Brooklyn, Burning is first and foremost about Kid. Is Kid a boy or a girl? After reading this book I still don't know the answer to that question but I think that's what the author was intending. We, the reader, don't know who/what Kid is because I don't think Kid does either. This is a story about identity, even when your parents may not understand.
This novel consisted of interwoven and non-chronological stories, told from Kid's perspective, about two summers in Brooklyn. Each summer is focused on Kid's current love interest. And while at first I found the style of how the stories are woven together confusing and unappealing, after I finished the book I took a step back and could really appreciate the way the entire overall novel was written. Steve Brezenoff had it right in the way that he chose to present Kid's story.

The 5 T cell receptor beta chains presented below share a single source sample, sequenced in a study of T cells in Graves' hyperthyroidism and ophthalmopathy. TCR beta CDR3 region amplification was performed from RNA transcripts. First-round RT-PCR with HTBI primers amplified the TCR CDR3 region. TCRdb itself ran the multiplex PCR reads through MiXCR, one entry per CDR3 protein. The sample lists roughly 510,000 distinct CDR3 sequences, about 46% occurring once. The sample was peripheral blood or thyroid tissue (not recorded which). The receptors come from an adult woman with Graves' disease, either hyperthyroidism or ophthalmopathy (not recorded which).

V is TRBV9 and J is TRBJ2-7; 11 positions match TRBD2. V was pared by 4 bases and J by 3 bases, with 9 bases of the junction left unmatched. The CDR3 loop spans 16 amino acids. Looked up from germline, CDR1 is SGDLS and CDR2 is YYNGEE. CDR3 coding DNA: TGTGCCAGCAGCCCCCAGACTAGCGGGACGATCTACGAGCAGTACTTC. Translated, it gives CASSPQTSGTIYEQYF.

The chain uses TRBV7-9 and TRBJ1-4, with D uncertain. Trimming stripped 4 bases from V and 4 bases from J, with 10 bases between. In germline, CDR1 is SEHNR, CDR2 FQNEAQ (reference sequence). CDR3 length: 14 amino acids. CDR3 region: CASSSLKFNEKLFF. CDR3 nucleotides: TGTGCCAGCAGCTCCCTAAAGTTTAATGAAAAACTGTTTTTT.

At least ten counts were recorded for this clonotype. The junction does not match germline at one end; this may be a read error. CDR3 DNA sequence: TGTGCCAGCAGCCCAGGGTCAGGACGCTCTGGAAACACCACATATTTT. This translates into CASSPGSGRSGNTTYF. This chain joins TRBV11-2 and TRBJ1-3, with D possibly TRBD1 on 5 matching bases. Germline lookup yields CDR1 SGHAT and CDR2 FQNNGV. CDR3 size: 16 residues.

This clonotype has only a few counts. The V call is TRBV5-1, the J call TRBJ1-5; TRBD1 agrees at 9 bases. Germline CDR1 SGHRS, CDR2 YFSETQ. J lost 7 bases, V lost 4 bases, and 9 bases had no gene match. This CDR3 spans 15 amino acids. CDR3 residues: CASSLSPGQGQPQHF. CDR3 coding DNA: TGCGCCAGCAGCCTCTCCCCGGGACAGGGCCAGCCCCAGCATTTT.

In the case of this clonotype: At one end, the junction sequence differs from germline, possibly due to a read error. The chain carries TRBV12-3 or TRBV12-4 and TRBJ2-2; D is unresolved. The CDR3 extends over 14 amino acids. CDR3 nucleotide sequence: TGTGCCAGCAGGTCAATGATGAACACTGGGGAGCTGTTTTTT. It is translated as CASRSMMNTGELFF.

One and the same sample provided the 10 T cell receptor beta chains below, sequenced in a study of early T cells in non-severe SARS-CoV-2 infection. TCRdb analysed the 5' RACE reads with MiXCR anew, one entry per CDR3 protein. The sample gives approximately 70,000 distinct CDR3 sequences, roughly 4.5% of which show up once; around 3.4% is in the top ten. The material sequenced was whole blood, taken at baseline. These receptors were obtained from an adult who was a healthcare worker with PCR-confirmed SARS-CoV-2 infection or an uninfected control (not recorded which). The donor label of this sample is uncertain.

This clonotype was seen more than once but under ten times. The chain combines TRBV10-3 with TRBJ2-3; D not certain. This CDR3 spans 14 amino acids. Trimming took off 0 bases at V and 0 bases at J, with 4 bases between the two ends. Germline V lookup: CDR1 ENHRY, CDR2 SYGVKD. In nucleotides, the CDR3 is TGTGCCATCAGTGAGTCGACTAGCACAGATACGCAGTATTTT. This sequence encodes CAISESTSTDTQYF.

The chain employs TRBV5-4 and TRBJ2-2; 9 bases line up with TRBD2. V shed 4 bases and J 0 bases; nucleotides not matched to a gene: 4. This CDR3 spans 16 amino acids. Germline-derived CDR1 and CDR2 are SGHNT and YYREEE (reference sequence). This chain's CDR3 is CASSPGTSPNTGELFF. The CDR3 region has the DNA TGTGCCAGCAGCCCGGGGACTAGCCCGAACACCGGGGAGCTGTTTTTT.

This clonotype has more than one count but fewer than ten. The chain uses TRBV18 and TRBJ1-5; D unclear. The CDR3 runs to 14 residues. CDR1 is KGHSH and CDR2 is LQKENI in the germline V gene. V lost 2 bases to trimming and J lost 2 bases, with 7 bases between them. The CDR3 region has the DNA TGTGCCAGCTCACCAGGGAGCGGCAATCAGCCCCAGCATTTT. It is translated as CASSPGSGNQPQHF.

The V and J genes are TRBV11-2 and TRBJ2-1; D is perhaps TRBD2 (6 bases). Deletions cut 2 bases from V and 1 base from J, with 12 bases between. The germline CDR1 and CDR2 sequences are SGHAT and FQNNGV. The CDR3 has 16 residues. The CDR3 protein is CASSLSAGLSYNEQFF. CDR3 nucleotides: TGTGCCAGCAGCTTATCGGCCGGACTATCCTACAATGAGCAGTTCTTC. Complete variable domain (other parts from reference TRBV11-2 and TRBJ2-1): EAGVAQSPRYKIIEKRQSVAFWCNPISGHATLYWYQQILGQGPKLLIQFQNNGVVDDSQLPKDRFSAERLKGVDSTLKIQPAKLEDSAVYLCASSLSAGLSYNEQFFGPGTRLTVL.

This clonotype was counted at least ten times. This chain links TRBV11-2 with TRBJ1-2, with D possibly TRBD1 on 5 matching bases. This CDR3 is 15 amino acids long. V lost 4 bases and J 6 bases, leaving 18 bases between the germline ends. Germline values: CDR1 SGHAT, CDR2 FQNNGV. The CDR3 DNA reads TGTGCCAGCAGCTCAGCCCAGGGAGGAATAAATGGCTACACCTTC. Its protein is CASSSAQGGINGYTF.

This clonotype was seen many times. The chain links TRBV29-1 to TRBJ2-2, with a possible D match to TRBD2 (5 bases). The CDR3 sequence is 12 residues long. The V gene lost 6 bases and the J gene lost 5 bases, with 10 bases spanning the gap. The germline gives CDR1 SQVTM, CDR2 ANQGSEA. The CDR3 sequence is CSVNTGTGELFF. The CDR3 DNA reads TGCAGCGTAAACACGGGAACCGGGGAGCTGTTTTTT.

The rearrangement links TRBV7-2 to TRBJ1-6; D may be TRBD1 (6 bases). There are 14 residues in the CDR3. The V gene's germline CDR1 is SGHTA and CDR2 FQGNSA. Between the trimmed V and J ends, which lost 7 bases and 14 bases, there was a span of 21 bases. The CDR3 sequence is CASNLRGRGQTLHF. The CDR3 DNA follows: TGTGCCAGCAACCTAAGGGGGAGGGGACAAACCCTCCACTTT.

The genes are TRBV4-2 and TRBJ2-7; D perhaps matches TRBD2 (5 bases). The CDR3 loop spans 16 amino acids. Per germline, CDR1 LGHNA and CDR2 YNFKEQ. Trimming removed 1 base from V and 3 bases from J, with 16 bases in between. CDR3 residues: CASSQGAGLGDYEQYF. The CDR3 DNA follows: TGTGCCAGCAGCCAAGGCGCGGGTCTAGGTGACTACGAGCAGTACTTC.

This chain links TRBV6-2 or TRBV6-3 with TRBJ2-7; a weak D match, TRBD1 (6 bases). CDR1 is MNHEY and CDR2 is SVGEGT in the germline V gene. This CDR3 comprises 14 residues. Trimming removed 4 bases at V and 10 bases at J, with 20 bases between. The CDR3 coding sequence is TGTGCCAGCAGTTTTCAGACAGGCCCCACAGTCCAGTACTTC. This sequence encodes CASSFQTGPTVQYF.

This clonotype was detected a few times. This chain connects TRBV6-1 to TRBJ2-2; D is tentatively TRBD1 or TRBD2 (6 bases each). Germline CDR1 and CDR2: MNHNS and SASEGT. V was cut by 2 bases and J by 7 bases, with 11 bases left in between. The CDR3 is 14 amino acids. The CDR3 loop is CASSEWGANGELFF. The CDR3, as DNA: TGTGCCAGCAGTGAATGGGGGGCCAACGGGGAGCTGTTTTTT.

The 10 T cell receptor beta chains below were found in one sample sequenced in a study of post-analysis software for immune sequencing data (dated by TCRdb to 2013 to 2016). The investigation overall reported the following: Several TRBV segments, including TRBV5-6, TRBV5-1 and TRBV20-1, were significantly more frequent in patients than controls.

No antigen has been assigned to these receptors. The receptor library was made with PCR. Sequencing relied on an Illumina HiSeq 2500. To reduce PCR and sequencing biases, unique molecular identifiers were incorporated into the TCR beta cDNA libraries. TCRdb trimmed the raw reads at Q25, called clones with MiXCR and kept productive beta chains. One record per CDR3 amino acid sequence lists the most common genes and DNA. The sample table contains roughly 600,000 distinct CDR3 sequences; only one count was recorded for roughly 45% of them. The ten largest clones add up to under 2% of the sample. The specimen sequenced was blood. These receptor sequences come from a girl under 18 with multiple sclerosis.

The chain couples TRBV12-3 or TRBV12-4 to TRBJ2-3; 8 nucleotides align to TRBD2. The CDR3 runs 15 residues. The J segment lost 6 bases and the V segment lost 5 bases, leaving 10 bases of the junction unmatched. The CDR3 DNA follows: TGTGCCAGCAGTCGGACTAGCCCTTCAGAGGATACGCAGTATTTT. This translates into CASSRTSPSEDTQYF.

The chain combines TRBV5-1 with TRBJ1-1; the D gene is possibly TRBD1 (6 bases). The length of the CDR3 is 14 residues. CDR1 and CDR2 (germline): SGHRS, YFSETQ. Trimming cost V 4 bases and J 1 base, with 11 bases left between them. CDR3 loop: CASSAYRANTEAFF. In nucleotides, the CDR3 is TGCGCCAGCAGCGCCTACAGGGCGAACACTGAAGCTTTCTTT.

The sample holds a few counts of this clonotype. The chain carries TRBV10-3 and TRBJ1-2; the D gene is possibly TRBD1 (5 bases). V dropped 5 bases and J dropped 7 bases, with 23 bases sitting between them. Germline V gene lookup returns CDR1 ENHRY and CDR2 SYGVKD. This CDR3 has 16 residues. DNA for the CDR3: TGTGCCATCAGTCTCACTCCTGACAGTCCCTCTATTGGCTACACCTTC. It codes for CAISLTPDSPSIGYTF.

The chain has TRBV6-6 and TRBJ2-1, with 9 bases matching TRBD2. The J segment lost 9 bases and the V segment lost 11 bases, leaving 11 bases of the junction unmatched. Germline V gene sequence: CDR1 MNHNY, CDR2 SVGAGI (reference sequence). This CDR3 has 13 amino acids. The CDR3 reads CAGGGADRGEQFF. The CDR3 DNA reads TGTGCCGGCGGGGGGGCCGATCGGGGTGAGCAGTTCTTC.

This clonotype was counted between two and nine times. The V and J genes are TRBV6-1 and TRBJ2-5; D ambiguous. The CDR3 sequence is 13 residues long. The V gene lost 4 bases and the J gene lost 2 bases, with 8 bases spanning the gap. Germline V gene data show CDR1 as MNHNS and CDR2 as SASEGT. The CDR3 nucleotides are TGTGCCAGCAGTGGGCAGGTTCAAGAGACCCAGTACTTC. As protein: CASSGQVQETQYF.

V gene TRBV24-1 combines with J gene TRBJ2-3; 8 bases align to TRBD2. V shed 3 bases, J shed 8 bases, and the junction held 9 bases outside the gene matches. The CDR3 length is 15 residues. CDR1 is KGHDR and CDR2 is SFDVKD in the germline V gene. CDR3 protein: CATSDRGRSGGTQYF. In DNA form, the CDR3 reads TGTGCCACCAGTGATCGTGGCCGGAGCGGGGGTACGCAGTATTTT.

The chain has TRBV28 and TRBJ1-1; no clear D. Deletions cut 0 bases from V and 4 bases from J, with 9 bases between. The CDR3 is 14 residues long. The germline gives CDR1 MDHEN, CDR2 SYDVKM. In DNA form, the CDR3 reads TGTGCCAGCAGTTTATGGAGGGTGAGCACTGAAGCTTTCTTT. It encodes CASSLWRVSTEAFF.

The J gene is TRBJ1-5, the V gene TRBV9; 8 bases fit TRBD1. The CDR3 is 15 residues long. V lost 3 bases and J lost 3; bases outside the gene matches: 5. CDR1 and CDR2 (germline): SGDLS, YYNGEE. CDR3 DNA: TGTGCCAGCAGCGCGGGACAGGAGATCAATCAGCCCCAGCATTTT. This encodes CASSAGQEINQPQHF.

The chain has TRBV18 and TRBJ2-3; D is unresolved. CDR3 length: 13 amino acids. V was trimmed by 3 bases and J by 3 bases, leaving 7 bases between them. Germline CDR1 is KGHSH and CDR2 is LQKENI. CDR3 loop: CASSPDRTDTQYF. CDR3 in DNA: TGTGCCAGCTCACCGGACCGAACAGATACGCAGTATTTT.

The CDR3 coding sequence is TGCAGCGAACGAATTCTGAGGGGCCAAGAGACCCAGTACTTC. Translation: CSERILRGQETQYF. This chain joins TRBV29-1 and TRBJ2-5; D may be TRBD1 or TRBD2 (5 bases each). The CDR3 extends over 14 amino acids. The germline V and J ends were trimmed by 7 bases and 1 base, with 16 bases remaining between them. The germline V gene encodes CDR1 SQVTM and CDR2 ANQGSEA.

I think one of the stronger and simultaneously weaker points of the book for me was the setting. Brooklyn, New York is a place that I have never been before and therefore it was hard for me to imagine it just as it is and was described in this book. At the same time, I feel like Brooklyn was described so accurately (with street names, etc) that if the reader had been there, then the entire map would have been laid down crystal clear. I could appreciate the setting, while at the same time having it be a little ambiguous.
Brooklyn, Burning is a good book but it took me more than half of it to get into it. So if you do pick up this book, make sure to read the whole thing before coming to a conclusion.